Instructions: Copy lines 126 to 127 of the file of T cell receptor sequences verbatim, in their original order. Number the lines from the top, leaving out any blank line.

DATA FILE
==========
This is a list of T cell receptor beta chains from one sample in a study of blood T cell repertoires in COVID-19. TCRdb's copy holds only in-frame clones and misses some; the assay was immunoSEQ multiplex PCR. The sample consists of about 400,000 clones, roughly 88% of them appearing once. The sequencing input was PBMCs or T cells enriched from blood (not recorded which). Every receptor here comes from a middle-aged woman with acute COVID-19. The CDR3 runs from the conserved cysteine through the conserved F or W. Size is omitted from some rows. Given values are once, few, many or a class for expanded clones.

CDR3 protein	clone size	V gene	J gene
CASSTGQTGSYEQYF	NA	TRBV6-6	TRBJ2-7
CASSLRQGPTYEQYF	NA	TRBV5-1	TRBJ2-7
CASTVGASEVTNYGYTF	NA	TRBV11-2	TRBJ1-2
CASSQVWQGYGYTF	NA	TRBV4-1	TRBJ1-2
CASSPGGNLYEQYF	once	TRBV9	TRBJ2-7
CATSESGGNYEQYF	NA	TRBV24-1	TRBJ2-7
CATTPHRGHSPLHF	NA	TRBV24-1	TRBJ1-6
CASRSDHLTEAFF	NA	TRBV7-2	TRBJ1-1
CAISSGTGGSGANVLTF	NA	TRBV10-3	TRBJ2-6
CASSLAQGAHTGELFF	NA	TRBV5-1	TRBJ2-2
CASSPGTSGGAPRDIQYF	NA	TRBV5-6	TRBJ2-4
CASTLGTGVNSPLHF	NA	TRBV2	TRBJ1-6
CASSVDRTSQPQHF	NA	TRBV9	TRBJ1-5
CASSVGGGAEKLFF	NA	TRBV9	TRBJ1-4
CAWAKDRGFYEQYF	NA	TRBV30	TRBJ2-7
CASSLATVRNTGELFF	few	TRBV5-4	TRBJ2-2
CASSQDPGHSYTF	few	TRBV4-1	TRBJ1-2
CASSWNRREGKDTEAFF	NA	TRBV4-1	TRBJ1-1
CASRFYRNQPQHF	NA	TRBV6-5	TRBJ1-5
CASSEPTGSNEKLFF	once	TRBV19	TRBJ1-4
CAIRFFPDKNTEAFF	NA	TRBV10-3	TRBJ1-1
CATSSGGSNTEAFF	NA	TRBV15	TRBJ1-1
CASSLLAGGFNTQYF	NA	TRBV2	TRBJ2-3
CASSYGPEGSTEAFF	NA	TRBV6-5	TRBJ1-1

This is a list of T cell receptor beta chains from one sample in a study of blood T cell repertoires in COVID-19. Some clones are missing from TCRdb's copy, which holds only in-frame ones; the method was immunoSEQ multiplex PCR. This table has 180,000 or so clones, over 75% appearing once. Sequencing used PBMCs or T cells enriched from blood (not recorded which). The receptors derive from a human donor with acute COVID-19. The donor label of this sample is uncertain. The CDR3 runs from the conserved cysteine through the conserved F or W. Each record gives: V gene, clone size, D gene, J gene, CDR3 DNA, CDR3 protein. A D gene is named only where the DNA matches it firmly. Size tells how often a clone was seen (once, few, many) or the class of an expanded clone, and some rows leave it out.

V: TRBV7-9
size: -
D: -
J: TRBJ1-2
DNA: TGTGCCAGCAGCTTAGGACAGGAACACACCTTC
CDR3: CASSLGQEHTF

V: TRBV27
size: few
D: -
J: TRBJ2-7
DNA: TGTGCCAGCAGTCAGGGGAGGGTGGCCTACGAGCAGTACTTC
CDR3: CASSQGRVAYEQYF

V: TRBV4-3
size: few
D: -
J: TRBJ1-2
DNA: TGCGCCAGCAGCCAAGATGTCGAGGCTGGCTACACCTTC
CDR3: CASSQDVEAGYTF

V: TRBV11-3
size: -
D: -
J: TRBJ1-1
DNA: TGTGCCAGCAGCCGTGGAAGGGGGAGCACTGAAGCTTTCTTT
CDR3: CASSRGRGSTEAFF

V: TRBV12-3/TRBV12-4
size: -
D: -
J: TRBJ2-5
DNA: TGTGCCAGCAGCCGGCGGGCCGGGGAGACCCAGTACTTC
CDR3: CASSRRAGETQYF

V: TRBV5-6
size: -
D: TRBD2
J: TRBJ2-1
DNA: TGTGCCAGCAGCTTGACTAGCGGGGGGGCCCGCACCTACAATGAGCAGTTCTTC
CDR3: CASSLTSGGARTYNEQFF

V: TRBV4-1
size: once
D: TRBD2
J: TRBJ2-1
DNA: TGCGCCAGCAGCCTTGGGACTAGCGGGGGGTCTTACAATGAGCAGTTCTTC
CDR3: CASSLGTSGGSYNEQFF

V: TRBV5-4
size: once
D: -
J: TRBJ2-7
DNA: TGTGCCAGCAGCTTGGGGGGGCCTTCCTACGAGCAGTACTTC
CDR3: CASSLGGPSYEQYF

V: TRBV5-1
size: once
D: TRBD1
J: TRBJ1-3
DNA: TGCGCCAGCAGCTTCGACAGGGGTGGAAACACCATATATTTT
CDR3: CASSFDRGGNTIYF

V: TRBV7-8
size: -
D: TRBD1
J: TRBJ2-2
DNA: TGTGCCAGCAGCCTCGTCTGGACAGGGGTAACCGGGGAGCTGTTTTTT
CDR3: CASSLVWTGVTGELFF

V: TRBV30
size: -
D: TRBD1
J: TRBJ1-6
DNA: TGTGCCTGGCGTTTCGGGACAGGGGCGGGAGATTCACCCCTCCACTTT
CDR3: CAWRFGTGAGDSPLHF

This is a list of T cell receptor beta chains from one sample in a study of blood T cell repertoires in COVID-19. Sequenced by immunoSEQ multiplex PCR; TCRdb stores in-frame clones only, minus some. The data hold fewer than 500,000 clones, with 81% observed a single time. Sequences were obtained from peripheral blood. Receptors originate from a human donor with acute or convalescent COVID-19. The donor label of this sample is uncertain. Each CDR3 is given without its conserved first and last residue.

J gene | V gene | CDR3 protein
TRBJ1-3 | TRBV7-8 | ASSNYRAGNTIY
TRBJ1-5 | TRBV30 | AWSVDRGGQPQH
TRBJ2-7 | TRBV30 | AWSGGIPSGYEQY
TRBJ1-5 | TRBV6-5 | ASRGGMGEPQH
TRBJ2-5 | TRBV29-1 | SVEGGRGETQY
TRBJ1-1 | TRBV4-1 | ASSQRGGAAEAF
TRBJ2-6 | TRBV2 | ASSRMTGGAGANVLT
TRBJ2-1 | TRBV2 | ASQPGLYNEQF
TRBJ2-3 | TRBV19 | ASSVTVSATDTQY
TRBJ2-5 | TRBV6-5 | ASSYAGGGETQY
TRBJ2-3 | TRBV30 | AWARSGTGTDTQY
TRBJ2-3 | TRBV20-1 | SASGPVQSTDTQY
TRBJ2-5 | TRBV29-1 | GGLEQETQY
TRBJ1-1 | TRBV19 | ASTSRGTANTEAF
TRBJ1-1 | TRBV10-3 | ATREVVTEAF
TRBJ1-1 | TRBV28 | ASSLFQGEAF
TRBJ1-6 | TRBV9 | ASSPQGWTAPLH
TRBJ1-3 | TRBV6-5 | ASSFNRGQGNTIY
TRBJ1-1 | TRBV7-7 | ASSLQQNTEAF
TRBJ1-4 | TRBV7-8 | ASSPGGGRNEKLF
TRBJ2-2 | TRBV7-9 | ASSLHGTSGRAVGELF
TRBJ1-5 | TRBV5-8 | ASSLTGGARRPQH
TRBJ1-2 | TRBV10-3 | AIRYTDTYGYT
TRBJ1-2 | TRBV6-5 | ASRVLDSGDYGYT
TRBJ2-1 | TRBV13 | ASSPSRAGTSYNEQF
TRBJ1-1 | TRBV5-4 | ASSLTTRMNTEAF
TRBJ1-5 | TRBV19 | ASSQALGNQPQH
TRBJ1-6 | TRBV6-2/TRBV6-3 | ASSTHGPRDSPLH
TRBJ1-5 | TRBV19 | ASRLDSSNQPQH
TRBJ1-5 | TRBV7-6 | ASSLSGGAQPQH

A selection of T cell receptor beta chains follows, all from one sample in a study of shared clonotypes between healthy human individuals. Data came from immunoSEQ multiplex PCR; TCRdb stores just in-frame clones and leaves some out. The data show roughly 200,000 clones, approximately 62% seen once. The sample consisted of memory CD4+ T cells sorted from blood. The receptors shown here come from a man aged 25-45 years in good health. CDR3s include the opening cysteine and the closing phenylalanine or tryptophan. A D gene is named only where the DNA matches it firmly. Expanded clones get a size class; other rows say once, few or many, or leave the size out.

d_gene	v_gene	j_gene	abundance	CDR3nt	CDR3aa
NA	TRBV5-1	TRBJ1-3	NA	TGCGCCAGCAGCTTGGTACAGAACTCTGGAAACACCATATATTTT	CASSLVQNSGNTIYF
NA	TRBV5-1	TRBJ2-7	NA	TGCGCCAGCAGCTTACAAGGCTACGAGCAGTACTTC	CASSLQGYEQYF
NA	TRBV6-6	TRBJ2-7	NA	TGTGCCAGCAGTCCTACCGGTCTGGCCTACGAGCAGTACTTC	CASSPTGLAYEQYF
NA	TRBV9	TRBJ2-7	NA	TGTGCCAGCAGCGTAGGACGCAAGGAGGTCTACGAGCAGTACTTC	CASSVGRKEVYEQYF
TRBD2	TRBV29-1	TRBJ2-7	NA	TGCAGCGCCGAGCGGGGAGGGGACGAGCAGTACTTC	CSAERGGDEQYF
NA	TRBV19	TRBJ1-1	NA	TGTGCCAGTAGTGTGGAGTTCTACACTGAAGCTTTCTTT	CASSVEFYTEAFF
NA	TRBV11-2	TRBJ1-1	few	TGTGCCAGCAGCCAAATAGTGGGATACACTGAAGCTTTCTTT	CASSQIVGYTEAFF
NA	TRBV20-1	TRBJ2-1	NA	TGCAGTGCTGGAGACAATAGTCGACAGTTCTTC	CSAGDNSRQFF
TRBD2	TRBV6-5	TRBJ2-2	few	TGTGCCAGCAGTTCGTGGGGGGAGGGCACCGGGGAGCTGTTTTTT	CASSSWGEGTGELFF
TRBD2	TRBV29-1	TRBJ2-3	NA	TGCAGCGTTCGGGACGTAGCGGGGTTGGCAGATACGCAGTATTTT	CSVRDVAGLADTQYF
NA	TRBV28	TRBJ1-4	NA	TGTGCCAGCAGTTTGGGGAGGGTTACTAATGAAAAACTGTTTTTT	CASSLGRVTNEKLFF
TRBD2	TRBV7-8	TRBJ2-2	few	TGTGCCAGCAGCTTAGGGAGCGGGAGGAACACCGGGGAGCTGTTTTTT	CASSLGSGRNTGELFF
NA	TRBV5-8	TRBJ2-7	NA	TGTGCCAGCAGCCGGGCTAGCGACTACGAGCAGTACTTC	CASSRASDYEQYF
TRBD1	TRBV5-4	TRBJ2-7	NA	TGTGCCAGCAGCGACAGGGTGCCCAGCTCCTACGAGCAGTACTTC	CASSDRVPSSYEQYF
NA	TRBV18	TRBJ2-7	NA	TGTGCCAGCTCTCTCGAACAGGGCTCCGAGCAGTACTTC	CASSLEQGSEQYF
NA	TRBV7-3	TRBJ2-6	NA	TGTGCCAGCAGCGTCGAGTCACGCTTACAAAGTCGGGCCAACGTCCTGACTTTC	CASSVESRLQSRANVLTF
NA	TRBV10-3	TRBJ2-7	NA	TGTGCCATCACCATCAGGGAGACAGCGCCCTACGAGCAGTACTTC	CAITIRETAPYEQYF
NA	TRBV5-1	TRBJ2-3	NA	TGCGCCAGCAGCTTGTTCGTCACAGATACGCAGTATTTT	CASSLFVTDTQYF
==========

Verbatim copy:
A selection of T cell receptor beta chains follows, all from one sample in a study of shared clonotypes between healthy human individuals. Data came from immunoSEQ multiplex PCR; TCRdb stores just in-frame clones and leaves some out. The data show roughly 200,000 clones, approximately 62% seen once. The sample consisted of memory CD4+ T cells sorted from blood. The receptors shown here come from a man aged 25-45 years in good health. CDR3s include the opening cysteine and the closing phenylalanine or tryptophan. A D gene is named only where the DNA matches it firmly. Expanded clones get a size class; other rows say once, few or many, or leave the size out.

d_gene	v_gene	j_gene	abundance	CDR3nt	CDR3aa